Key components of interventions designed to decrease dropouts/increase school completion
- Creating small schools with smaller class sizes;
- Allowing teachers to know students better (building relationships, enhanced communication);
- Provision of individual assistance (academic and behavioral);
- Focus on helping students address personal and family issues through counseling and access to social services; and
- Oriented toward assisting students in efforts to obtain GED certificates.
Fashola & Slavin (1998)
- Incorporating personalization by creating meaningful personal bonds between students and teachers and among students;
- Connecting students to an attainable future;
- Providing some form of academic assistance to help students perform well in their coursework; and
- Recognizing the importance of families in the school success of their children’s achievement and school completion.
Hayward & Tallmadge (1995)
- Smaller, more personal environment;
- Vocational education that has an occupational concentration;
- A formal counseling component that incorporates attention to personal issues along with career counseling and life-skills instruction;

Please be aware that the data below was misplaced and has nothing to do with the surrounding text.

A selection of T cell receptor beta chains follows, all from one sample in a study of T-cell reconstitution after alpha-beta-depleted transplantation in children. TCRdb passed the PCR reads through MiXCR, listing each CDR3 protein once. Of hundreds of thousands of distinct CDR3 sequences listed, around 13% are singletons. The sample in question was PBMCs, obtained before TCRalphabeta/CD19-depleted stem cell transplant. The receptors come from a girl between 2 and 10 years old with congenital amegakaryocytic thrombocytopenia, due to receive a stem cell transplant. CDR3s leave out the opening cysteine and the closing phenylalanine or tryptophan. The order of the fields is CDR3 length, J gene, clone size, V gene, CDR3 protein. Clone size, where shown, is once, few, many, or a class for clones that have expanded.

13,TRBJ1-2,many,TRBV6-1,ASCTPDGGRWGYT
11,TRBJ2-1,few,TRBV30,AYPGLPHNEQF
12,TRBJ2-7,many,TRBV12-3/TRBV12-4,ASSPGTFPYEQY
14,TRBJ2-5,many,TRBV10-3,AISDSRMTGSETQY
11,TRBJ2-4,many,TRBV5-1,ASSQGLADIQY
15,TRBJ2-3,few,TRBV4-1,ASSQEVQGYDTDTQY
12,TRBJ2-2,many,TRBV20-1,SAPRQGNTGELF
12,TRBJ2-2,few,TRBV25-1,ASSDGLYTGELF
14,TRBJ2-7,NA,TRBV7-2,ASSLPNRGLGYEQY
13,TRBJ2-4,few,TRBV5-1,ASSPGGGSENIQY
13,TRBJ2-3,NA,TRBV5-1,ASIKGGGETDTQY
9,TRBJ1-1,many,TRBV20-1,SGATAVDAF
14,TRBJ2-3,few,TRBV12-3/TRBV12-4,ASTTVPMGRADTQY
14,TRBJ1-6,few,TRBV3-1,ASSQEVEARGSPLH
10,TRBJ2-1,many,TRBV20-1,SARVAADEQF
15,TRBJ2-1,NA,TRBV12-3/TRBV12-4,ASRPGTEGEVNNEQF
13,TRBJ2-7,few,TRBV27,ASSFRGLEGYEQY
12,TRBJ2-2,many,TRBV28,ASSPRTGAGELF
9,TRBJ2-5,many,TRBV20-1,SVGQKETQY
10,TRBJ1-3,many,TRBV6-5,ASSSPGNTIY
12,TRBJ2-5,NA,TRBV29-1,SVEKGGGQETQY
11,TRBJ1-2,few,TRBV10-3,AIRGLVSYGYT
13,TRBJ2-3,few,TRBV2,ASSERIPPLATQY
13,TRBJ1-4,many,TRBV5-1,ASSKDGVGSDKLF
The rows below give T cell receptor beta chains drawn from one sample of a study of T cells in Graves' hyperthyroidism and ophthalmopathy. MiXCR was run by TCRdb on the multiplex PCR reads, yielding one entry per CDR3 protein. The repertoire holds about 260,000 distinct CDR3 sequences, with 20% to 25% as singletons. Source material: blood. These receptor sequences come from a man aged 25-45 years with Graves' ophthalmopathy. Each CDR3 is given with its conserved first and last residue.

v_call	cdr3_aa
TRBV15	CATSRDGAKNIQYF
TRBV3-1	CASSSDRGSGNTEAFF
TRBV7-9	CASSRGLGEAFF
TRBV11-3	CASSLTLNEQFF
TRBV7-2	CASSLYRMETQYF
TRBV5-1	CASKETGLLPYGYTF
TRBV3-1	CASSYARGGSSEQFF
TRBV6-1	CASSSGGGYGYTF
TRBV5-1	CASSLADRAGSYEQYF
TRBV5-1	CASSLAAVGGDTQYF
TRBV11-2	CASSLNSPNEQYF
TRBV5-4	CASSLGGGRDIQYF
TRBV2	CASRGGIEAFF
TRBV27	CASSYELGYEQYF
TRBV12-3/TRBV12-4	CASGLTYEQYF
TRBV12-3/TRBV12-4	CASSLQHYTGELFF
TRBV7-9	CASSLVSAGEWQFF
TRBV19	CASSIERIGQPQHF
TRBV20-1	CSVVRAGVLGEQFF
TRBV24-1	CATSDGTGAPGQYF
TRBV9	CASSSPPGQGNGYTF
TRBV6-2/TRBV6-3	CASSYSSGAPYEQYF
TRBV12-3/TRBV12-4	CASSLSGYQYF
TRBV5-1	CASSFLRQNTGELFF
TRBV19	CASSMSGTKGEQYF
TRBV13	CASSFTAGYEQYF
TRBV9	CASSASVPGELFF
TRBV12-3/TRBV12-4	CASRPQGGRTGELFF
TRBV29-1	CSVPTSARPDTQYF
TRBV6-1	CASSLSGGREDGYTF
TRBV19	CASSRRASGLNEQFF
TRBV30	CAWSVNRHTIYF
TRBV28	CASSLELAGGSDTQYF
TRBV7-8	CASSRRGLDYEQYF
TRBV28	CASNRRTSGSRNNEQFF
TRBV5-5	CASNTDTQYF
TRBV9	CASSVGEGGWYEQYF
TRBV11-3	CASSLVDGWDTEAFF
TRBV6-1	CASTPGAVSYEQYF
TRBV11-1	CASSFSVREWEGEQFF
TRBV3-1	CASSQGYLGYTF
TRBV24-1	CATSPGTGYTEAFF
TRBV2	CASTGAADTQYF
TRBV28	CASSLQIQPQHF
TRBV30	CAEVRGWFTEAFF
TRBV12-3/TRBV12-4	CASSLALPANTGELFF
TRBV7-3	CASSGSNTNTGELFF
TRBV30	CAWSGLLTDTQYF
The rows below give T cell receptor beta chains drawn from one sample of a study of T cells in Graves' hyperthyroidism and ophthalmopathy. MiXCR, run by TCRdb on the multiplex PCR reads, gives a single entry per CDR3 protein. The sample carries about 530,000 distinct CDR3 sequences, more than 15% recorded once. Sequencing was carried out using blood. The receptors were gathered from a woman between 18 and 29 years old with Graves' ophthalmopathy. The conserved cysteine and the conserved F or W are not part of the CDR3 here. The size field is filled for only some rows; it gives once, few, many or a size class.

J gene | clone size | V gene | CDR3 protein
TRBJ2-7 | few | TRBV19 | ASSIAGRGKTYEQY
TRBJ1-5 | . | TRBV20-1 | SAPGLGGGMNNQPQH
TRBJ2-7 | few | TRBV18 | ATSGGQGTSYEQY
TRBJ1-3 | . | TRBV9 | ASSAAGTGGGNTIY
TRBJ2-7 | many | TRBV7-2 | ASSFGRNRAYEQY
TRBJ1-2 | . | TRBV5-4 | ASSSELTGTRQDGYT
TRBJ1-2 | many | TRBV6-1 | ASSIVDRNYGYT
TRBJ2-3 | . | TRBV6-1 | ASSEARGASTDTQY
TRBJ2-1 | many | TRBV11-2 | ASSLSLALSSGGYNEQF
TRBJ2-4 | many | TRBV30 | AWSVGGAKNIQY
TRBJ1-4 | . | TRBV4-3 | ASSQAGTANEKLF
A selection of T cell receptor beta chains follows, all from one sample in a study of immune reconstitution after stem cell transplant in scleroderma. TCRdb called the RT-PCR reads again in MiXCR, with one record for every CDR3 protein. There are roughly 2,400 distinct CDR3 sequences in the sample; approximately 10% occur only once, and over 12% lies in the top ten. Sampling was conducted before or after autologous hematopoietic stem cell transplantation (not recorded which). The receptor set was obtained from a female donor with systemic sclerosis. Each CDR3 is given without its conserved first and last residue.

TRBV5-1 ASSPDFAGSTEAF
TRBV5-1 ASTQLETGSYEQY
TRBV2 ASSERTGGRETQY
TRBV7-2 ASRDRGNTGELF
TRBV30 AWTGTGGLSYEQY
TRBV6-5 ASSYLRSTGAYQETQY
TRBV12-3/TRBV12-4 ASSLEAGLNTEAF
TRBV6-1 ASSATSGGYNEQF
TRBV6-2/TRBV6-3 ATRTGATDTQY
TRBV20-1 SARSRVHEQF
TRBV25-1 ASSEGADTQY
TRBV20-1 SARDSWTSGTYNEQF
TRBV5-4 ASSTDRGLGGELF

- Formal, ongoing coordination of the academic and vocational components of participants’ high school programs;
- A structured environment that includes clear and equitably enforced behavioral expectations; and
- Personal, supportive attention from adults, through mentoring or other strategies.
- Providing opportunities for success in schoolwork (e.g., intensive reading instruction in early grades, tutoring, curriculum modification to increase relevance);
- Creating a caring and supportive environment (e.g., use of adult mentors, expanding role of homeroom teachers, organizing extracurricular activities);
- Communicating the relevance of education to future endeavors (e.g., offering vocational and career counseling, flexible scheduling, and work-study programs); and
- Helping students with personal problems (e.g., on-site health care, availability of individual and group counseling).
Schargel & Smink (2001)
- Early intervention includes comprehensive family involvement, early childhood education, and strong reading and writing programs.